Climate activists like Thunberg may, then, increasingly be preaching to the converted, and be less likely to be viewed as “unappealingly eccentric and militant” than might have been the case only five years ago.

But when it comes to persuading other people to make necessary changes, it’s worth bearing in mind the potential power of humour, as well as fear, argues Jeff Niederdeppe at Cornell University’s Center for a Sustainable Future.

In 2018, he and a PhD student, Christofer Skurka, worked with a theatre group to create a series of videos featuring a weathercaster making forecasts about extreme weather patterns caused by climate change. One, the “ominous” version, highlighted the severity of climate change and its impacts. In another “humorously” silly version, the weathercaster seemed clueless as he struggled to understand the signs of climate change. A third was designed to be neutral in tone.

The “ominous” video, designed to inspire fear, was effective across the full age range of 18 to 30 years. But the humorous one worked well for the 18- to 24-year-olds, too. “The people who found it funny were more likely to want to plan or partake in activism, recycle more and believe climate change is risky,” Skurka reported.

Some people may mock Thunberg. Others may applaud her, though make no changes in their lives. Yet others will take her message to heart. It’s purely anecdotal evidence, of course, but the week after that particular UN address, someone on the Google mailing group for my own street, and a group of streets around mine, put out a message saying that they were concerned about climate change, and asking anyone who felt the same way to get in touch, to meet, to discuss what we as a small community can do.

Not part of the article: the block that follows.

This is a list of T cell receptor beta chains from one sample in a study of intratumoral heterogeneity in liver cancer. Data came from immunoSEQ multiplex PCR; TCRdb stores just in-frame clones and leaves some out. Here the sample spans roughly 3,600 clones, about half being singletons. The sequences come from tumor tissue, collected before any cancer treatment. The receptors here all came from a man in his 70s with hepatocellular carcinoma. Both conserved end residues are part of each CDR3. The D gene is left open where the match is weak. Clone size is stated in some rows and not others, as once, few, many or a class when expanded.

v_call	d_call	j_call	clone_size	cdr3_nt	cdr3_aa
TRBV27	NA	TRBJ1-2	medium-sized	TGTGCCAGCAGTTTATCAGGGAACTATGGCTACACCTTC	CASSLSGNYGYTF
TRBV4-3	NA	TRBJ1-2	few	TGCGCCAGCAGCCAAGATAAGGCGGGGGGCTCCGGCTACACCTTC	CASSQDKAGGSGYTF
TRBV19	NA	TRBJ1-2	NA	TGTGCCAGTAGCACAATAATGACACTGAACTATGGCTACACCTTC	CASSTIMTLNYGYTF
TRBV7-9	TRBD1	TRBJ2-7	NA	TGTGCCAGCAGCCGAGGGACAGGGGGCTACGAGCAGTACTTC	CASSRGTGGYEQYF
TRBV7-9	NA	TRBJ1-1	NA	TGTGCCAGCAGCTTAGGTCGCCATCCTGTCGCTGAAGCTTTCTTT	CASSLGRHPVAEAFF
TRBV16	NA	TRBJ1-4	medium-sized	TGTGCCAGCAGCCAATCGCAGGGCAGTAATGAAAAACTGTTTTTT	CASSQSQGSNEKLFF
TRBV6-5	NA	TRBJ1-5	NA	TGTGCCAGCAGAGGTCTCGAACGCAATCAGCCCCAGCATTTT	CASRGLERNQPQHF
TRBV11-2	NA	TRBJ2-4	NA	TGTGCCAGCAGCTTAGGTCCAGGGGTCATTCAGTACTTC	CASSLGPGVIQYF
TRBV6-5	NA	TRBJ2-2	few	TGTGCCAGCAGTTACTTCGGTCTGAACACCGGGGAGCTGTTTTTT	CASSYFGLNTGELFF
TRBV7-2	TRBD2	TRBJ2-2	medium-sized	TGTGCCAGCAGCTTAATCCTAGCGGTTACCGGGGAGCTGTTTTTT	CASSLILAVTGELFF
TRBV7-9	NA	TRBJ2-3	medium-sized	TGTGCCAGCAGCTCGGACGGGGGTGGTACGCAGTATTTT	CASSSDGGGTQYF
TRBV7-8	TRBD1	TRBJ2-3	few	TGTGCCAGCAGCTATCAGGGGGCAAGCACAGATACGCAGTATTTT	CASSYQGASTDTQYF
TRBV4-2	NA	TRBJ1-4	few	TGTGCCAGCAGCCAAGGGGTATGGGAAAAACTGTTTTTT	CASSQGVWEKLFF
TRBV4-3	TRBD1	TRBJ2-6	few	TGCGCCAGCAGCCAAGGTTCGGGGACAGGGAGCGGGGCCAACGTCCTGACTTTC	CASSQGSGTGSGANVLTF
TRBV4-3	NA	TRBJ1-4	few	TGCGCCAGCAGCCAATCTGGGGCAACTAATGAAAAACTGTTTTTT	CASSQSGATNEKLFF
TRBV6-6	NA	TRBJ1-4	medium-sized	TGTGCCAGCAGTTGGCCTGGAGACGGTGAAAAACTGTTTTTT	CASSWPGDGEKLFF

I’ve lost count of how many people have reacted to the thread. It’s true that I would have predicted that my particular neighbourhood would respond in that way. Around here, she was preaching to the converted — but those who needed an extra nudge.

Still, as so many studies, from those run by the Yale Program on Climate Change Communication to the extreme weather videos experiments have shown, we’re different, and surely no one type of activism or activist will appeal to everyone. All kinds of voices will be needed to truly make a difference in 2020, and beyond.

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By Emma Young (@EmmaELYoung) is a staff writer at BPS Research Digest